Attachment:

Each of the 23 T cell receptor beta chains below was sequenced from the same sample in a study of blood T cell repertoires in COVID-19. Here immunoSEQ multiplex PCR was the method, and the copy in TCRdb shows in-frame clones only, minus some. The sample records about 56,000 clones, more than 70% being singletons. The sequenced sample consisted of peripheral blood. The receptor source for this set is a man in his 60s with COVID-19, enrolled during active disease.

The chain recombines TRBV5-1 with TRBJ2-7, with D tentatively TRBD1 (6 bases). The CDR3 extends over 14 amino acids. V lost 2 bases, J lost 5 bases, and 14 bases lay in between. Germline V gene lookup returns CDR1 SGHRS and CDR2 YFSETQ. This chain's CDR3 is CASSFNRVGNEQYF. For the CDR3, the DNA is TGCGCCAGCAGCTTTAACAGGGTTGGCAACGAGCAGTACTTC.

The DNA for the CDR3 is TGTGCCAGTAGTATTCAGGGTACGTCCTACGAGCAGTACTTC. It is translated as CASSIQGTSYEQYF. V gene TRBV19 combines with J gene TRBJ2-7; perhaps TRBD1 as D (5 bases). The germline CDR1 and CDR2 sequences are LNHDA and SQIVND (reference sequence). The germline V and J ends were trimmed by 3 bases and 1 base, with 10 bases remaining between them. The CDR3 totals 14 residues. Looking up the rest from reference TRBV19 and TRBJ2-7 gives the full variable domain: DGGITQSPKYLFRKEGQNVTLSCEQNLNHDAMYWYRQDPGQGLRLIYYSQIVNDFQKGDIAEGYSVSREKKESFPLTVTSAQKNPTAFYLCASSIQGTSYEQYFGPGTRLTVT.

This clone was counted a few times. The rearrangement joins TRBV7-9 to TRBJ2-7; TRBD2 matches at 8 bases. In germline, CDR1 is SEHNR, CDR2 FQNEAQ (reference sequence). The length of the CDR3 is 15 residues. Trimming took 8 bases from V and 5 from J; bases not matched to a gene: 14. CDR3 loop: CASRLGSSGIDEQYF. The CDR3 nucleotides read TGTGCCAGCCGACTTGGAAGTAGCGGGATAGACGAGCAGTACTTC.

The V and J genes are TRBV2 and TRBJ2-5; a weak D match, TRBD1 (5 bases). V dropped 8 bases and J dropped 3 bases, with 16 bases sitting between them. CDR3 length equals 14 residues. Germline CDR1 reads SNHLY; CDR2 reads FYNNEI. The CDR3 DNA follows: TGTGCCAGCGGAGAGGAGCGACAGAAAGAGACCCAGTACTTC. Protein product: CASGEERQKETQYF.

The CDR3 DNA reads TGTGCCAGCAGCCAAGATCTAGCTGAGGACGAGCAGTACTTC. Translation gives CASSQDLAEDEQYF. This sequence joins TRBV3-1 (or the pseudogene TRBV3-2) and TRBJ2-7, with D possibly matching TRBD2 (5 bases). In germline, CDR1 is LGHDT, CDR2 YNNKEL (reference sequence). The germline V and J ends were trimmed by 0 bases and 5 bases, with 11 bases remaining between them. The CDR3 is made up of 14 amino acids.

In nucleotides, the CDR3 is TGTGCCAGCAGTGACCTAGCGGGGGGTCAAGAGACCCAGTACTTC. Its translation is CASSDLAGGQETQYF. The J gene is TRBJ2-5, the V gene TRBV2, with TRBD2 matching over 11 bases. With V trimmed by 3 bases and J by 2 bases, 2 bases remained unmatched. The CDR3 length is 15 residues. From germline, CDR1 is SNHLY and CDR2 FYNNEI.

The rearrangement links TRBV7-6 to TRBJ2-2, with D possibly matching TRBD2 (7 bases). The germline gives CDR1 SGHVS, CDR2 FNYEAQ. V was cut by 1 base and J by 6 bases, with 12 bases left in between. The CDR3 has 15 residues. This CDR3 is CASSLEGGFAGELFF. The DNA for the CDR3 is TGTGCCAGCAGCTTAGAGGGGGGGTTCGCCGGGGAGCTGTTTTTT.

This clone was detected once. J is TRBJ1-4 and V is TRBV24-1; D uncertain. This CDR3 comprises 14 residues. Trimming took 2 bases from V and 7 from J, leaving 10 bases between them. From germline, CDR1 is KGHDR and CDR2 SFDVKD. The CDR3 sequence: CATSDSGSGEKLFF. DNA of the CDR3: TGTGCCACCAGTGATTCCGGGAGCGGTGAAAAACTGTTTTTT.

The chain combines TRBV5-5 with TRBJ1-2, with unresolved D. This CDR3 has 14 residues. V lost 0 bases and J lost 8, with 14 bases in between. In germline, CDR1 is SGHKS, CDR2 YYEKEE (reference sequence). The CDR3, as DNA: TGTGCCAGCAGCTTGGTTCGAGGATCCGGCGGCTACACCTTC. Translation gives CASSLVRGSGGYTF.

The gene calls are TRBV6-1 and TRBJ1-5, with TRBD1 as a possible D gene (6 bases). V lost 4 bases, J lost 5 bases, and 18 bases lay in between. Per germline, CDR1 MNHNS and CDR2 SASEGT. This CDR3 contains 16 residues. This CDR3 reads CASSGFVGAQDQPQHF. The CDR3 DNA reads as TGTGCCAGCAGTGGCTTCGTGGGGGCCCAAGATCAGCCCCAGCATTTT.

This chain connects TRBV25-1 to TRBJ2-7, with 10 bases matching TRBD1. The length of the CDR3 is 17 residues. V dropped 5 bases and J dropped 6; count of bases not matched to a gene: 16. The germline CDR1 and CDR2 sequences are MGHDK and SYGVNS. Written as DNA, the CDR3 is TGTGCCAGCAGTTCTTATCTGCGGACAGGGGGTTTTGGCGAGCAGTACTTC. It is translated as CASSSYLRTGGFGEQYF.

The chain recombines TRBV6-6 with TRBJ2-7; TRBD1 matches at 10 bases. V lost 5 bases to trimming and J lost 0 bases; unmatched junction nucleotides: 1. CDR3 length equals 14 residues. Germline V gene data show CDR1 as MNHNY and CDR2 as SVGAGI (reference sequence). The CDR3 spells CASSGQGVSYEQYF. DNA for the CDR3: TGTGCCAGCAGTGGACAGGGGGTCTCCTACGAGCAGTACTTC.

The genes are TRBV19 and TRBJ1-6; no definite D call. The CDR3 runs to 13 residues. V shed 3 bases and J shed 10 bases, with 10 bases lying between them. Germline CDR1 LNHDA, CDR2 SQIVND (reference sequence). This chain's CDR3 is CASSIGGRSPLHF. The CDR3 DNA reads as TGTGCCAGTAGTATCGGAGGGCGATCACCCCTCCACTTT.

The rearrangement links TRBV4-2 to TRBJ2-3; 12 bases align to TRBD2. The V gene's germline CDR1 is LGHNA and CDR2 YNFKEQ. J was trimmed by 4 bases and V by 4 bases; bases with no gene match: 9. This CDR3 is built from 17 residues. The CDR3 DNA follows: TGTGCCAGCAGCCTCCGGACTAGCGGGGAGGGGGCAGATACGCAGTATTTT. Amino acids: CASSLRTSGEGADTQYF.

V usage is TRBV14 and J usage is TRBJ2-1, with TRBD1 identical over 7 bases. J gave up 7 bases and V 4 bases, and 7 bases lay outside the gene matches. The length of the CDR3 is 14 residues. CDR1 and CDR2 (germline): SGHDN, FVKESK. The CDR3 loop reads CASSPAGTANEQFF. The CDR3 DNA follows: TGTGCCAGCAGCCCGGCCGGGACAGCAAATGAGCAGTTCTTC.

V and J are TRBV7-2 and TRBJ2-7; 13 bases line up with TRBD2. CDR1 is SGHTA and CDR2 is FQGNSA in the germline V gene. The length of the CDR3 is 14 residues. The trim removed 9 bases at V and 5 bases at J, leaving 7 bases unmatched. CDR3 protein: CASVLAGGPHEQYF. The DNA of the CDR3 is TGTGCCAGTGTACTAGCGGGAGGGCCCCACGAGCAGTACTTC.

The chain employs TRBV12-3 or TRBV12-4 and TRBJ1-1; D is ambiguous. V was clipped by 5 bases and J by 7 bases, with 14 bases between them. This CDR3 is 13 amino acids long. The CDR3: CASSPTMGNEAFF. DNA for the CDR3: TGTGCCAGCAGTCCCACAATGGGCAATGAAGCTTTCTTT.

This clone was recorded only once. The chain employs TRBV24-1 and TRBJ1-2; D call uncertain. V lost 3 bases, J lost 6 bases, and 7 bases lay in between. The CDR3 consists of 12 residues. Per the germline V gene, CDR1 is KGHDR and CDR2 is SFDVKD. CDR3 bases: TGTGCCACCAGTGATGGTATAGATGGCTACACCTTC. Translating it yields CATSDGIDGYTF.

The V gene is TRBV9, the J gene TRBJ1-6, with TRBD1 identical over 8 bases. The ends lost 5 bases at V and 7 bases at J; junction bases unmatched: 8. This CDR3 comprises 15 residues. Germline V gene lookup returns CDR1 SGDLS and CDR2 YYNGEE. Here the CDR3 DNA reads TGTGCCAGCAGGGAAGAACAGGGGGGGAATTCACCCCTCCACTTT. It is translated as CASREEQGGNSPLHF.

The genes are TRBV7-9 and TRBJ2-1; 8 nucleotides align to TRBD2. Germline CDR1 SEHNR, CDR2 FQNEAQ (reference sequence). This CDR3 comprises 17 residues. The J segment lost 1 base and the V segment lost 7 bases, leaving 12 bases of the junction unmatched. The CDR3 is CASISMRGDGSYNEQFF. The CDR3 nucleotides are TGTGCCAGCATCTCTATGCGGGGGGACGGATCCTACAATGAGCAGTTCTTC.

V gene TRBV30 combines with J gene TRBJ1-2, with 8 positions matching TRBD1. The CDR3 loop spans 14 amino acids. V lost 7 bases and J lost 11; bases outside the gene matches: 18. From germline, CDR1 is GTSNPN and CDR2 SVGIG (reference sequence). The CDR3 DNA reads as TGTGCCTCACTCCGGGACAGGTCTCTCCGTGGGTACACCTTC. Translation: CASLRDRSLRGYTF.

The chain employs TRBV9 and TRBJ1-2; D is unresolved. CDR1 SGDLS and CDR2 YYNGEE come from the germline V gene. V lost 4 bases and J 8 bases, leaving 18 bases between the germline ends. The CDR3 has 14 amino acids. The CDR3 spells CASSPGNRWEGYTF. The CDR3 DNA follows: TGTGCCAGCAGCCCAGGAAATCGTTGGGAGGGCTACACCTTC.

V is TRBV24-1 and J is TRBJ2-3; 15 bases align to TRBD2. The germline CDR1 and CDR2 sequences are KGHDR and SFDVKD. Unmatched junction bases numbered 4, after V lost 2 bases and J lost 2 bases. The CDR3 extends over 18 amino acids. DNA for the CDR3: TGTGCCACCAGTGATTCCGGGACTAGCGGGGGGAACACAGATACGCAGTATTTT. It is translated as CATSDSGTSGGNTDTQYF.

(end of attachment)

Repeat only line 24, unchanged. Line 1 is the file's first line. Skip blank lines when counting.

V is TRBV24-1 and J is TRBJ2-3; 15 bases align to TRBD2. The germline CDR1 and CDR2 sequences are KGHDR and SFDVKD. Unmatched junction bases numbered 4, after V lost 2 bases and J lost 2 bases. The CDR3 extends over 18 amino acids. DNA for the CDR3: TGTGCCACCAGTGATTCCGGGACTAGCGGGGGGAACACAGATACGCAGTATTTT. It is translated as CATSDSGTSGGNTDTQYF.